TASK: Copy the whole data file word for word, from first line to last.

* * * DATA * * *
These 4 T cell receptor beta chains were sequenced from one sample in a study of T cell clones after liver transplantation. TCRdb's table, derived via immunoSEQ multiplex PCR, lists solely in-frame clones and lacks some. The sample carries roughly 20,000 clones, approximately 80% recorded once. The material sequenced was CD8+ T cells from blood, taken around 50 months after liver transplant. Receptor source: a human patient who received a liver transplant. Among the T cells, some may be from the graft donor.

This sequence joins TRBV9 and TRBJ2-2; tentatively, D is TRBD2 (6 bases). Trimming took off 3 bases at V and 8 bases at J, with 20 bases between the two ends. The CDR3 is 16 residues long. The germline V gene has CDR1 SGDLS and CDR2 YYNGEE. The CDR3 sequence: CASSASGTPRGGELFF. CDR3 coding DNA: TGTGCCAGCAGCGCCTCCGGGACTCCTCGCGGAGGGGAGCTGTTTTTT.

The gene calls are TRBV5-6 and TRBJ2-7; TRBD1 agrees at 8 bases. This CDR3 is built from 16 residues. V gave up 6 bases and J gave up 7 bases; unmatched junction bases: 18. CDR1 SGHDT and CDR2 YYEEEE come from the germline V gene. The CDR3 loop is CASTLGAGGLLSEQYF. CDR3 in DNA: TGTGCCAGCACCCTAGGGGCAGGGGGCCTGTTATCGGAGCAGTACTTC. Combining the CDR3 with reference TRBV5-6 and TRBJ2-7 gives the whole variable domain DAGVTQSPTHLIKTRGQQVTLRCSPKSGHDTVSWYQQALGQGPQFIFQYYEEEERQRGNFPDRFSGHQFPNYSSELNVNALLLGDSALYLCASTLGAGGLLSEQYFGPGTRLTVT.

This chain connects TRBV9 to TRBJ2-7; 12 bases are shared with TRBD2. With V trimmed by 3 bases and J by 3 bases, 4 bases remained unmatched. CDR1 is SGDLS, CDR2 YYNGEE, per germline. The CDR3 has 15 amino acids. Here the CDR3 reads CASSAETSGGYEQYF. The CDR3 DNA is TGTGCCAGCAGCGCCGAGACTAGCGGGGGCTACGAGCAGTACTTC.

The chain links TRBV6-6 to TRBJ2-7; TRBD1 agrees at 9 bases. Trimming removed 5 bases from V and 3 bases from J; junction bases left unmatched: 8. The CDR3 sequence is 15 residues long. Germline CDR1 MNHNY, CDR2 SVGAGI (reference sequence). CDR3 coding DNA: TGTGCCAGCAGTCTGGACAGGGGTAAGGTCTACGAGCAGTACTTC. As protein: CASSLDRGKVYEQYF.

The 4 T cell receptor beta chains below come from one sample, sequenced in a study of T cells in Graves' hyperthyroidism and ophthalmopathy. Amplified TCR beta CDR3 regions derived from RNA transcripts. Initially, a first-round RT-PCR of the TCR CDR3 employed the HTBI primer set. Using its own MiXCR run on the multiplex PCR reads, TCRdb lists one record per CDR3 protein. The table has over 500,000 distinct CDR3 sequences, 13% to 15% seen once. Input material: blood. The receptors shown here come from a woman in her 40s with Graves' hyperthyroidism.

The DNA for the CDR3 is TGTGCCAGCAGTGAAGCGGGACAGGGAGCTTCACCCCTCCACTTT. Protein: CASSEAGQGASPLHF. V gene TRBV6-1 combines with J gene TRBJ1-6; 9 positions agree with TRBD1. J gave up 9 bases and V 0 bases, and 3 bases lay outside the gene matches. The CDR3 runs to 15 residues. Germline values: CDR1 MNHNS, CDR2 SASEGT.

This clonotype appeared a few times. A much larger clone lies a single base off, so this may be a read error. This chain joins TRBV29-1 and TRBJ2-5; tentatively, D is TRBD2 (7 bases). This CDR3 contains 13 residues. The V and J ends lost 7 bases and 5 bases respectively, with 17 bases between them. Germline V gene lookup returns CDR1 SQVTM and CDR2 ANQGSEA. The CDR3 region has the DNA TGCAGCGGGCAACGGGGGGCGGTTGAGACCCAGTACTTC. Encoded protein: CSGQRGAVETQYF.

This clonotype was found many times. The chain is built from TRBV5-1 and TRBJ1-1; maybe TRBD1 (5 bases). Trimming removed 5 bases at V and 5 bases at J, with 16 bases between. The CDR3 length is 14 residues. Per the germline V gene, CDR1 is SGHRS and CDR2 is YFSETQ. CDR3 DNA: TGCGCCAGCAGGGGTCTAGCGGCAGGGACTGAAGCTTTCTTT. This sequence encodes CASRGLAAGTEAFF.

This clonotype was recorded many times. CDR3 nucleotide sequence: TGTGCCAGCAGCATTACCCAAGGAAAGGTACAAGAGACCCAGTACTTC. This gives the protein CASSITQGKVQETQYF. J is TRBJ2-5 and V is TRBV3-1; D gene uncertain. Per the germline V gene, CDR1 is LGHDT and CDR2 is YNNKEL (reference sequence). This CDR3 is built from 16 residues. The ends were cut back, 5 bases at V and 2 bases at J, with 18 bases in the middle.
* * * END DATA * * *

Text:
These 4 T cell receptor beta chains were sequenced from one sample in a study of T cell clones after liver transplantation. TCRdb's table, derived via immunoSEQ multiplex PCR, lists solely in-frame clones and lacks some. The sample carries roughly 20,000 clones, approximately 80% recorded once. The material sequenced was CD8+ T cells from blood, taken around 50 months after liver transplant. Receptor source: a human patient who received a liver transplant. Among the T cells, some may be from the graft donor.

This sequence joins TRBV9 and TRBJ2-2; tentatively, D is TRBD2 (6 bases). Trimming took off 3 bases at V and 8 bases at J, with 20 bases between the two ends. The CDR3 is 16 residues long. The germline V gene has CDR1 SGDLS and CDR2 YYNGEE. The CDR3 sequence: CASSASGTPRGGELFF. CDR3 coding DNA: TGTGCCAGCAGCGCCTCCGGGACTCCTCGCGGAGGGGAGCTGTTTTTT.

The gene calls are TRBV5-6 and TRBJ2-7; TRBD1 agrees at 8 bases. This CDR3 is built from 16 residues. V gave up 6 bases and J gave up 7 bases; unmatched junction bases: 18. CDR1 SGHDT and CDR2 YYEEEE come from the germline V gene. The CDR3 loop is CASTLGAGGLLSEQYF. CDR3 in DNA: TGTGCCAGCACCCTAGGGGCAGGGGGCCTGTTATCGGAGCAGTACTTC. Combining the CDR3 with reference TRBV5-6 and TRBJ2-7 gives the whole variable domain DAGVTQSPTHLIKTRGQQVTLRCSPKSGHDTVSWYQQALGQGPQFIFQYYEEEERQRGNFPDRFSGHQFPNYSSELNVNALLLGDSALYLCASTLGAGGLLSEQYFGPGTRLTVT.

This chain connects TRBV9 to TRBJ2-7; 12 bases are shared with TRBD2. With V trimmed by 3 bases and J by 3 bases, 4 bases remained unmatched. CDR1 is SGDLS, CDR2 YYNGEE, per germline. The CDR3 has 15 amino acids. Here the CDR3 reads CASSAETSGGYEQYF. The CDR3 DNA is TGTGCCAGCAGCGCCGAGACTAGCGGGGGCTACGAGCAGTACTTC.

The chain links TRBV6-6 to TRBJ2-7; TRBD1 agrees at 9 bases. Trimming removed 5 bases from V and 3 bases from J; junction bases left unmatched: 8. The CDR3 sequence is 15 residues long. Germline CDR1 MNHNY, CDR2 SVGAGI (reference sequence). CDR3 coding DNA: TGTGCCAGCAGTCTGGACAGGGGTAAGGTCTACGAGCAGTACTTC. As protein: CASSLDRGKVYEQYF.

The 4 T cell receptor beta chains below come from one sample, sequenced in a study of T cells in Graves' hyperthyroidism and ophthalmopathy. Amplified TCR beta CDR3 regions derived from RNA transcripts. Initially, a first-round RT-PCR of the TCR CDR3 employed the HTBI primer set. Using its own MiXCR run on the multiplex PCR reads, TCRdb lists one record per CDR3 protein. The table has over 500,000 distinct CDR3 sequences, 13% to 15% seen once. Input material: blood. The receptors shown here come from a woman in her 40s with Graves' hyperthyroidism.

The DNA for the CDR3 is TGTGCCAGCAGTGAAGCGGGACAGGGAGCTTCACCCCTCCACTTT. Protein: CASSEAGQGASPLHF. V gene TRBV6-1 combines with J gene TRBJ1-6; 9 positions agree with TRBD1. J gave up 9 bases and V 0 bases, and 3 bases lay outside the gene matches. The CDR3 runs to 15 residues. Germline values: CDR1 MNHNS, CDR2 SASEGT.

This clonotype appeared a few times. A much larger clone lies a single base off, so this may be a read error. This chain joins TRBV29-1 and TRBJ2-5; tentatively, D is TRBD2 (7 bases). This CDR3 contains 13 residues. The V and J ends lost 7 bases and 5 bases respectively, with 17 bases between them. Germline V gene lookup returns CDR1 SQVTM and CDR2 ANQGSEA. The CDR3 region has the DNA TGCAGCGGGCAACGGGGGGCGGTTGAGACCCAGTACTTC. Encoded protein: CSGQRGAVETQYF.

This clonotype was found many times. The chain is built from TRBV5-1 and TRBJ1-1; maybe TRBD1 (5 bases). Trimming removed 5 bases at V and 5 bases at J, with 16 bases between. The CDR3 length is 14 residues. Per the germline V gene, CDR1 is SGHRS and CDR2 is YFSETQ. CDR3 DNA: TGCGCCAGCAGGGGTCTAGCGGCAGGGACTGAAGCTTTCTTT. This sequence encodes CASRGLAAGTEAFF.

This clonotype was recorded many times. CDR3 nucleotide sequence: TGTGCCAGCAGCATTACCCAAGGAAAGGTACAAGAGACCCAGTACTTC. This gives the protein CASSITQGKVQETQYF. J is TRBJ2-5 and V is TRBV3-1; D gene uncertain. Per the germline V gene, CDR1 is LGHDT and CDR2 is YNNKEL (reference sequence). This CDR3 is built from 16 residues. The ends were cut back, 5 bases at V and 2 bases at J, with 18 bases in the middle.